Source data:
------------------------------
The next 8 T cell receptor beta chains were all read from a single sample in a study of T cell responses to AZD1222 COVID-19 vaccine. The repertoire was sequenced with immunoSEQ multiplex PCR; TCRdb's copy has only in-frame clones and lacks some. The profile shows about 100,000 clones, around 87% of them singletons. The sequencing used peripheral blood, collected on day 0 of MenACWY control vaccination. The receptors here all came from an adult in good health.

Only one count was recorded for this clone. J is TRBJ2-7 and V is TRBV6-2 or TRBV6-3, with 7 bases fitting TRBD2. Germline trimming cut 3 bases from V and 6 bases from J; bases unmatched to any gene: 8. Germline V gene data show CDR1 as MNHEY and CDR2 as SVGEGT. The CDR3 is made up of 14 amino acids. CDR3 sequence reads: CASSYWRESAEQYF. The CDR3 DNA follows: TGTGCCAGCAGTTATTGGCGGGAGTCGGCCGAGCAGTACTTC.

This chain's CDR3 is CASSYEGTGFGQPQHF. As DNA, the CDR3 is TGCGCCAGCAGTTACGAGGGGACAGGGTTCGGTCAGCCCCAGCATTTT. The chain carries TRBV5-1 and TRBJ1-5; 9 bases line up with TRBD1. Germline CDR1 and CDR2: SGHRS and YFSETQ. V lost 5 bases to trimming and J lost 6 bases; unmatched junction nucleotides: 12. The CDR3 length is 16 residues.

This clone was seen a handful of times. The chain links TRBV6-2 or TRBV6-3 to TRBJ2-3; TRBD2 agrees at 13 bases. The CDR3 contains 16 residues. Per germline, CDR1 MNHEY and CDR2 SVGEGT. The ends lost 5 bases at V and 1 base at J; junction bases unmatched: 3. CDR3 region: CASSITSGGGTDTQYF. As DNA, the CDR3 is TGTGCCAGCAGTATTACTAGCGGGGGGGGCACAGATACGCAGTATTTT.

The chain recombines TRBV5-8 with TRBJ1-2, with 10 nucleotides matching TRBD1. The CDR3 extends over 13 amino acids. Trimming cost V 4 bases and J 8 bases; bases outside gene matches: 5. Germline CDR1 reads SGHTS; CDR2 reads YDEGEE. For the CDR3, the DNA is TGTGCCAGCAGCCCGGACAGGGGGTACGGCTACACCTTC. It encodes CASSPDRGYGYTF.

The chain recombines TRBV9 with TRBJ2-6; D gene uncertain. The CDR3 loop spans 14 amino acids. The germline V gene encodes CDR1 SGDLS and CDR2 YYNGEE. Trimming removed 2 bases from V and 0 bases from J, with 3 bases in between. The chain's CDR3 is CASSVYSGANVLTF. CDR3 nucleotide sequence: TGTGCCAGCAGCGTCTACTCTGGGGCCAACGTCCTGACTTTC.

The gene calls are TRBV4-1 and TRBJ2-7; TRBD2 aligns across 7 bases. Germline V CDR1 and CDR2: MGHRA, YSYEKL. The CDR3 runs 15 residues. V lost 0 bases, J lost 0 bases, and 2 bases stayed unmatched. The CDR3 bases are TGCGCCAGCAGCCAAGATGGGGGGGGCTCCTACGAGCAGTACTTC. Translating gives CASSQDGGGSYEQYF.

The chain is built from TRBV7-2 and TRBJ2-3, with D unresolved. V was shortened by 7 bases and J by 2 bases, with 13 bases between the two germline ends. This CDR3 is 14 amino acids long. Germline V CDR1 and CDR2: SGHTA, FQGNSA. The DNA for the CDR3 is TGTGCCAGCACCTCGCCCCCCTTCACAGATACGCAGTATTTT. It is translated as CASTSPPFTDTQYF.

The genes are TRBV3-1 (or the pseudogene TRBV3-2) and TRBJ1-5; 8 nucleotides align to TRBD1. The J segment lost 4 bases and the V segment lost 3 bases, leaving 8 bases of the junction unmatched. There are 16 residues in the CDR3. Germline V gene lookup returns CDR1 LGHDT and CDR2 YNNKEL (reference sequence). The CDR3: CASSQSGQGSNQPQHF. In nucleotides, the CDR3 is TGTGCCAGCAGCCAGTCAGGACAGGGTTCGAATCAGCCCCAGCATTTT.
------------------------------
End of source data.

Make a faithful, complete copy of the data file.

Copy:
The next 8 T cell receptor beta chains were all read from a single sample in a study of T cell responses to AZD1222 COVID-19 vaccine. The repertoire was sequenced with immunoSEQ multiplex PCR; TCRdb's copy has only in-frame clones and lacks some. The profile shows about 100,000 clones, around 87% of them singletons. The sequencing used peripheral blood, collected on day 0 of MenACWY control vaccination. The receptors here all came from an adult in good health.

Only one count was recorded for this clone. J is TRBJ2-7 and V is TRBV6-2 or TRBV6-3, with 7 bases fitting TRBD2. Germline trimming cut 3 bases from V and 6 bases from J; bases unmatched to any gene: 8. Germline V gene data show CDR1 as MNHEY and CDR2 as SVGEGT. The CDR3 is made up of 14 amino acids. CDR3 sequence reads: CASSYWRESAEQYF. The CDR3 DNA follows: TGTGCCAGCAGTTATTGGCGGGAGTCGGCCGAGCAGTACTTC.

This chain's CDR3 is CASSYEGTGFGQPQHF. As DNA, the CDR3 is TGCGCCAGCAGTTACGAGGGGACAGGGTTCGGTCAGCCCCAGCATTTT. The chain carries TRBV5-1 and TRBJ1-5; 9 bases line up with TRBD1. Germline CDR1 and CDR2: SGHRS and YFSETQ. V lost 5 bases to trimming and J lost 6 bases; unmatched junction nucleotides: 12. The CDR3 length is 16 residues.

This clone was seen a handful of times. The chain links TRBV6-2 or TRBV6-3 to TRBJ2-3; TRBD2 agrees at 13 bases. The CDR3 contains 16 residues. Per germline, CDR1 MNHEY and CDR2 SVGEGT. The ends lost 5 bases at V and 1 base at J; junction bases unmatched: 3. CDR3 region: CASSITSGGGTDTQYF. As DNA, the CDR3 is TGTGCCAGCAGTATTACTAGCGGGGGGGGCACAGATACGCAGTATTTT.

The chain recombines TRBV5-8 with TRBJ1-2, with 10 nucleotides matching TRBD1. The CDR3 extends over 13 amino acids. Trimming cost V 4 bases and J 8 bases; bases outside gene matches: 5. Germline CDR1 reads SGHTS; CDR2 reads YDEGEE. For the CDR3, the DNA is TGTGCCAGCAGCCCGGACAGGGGGTACGGCTACACCTTC. It encodes CASSPDRGYGYTF.

The chain recombines TRBV9 with TRBJ2-6; D gene uncertain. The CDR3 loop spans 14 amino acids. The germline V gene encodes CDR1 SGDLS and CDR2 YYNGEE. Trimming removed 2 bases from V and 0 bases from J, with 3 bases in between. The chain's CDR3 is CASSVYSGANVLTF. CDR3 nucleotide sequence: TGTGCCAGCAGCGTCTACTCTGGGGCCAACGTCCTGACTTTC.

The gene calls are TRBV4-1 and TRBJ2-7; TRBD2 aligns across 7 bases. Germline V CDR1 and CDR2: MGHRA, YSYEKL. The CDR3 runs 15 residues. V lost 0 bases, J lost 0 bases, and 2 bases stayed unmatched. The CDR3 bases are TGCGCCAGCAGCCAAGATGGGGGGGGCTCCTACGAGCAGTACTTC. Translating gives CASSQDGGGSYEQYF.

The chain is built from TRBV7-2 and TRBJ2-3, with D unresolved. V was shortened by 7 bases and J by 2 bases, with 13 bases between the two germline ends. This CDR3 is 14 amino acids long. Germline V CDR1 and CDR2: SGHTA, FQGNSA. The DNA for the CDR3 is TGTGCCAGCACCTCGCCCCCCTTCACAGATACGCAGTATTTT. It is translated as CASTSPPFTDTQYF.

The genes are TRBV3-1 (or the pseudogene TRBV3-2) and TRBJ1-5; 8 nucleotides align to TRBD1. The J segment lost 4 bases and the V segment lost 3 bases, leaving 8 bases of the junction unmatched. There are 16 residues in the CDR3. Germline V gene lookup returns CDR1 LGHDT and CDR2 YNNKEL (reference sequence). The CDR3: CASSQSGQGSNQPQHF. In nucleotides, the CDR3 is TGTGCCAGCAGCCAGTCAGGACAGGGTTCGAATCAGCCCCAGCATTTT.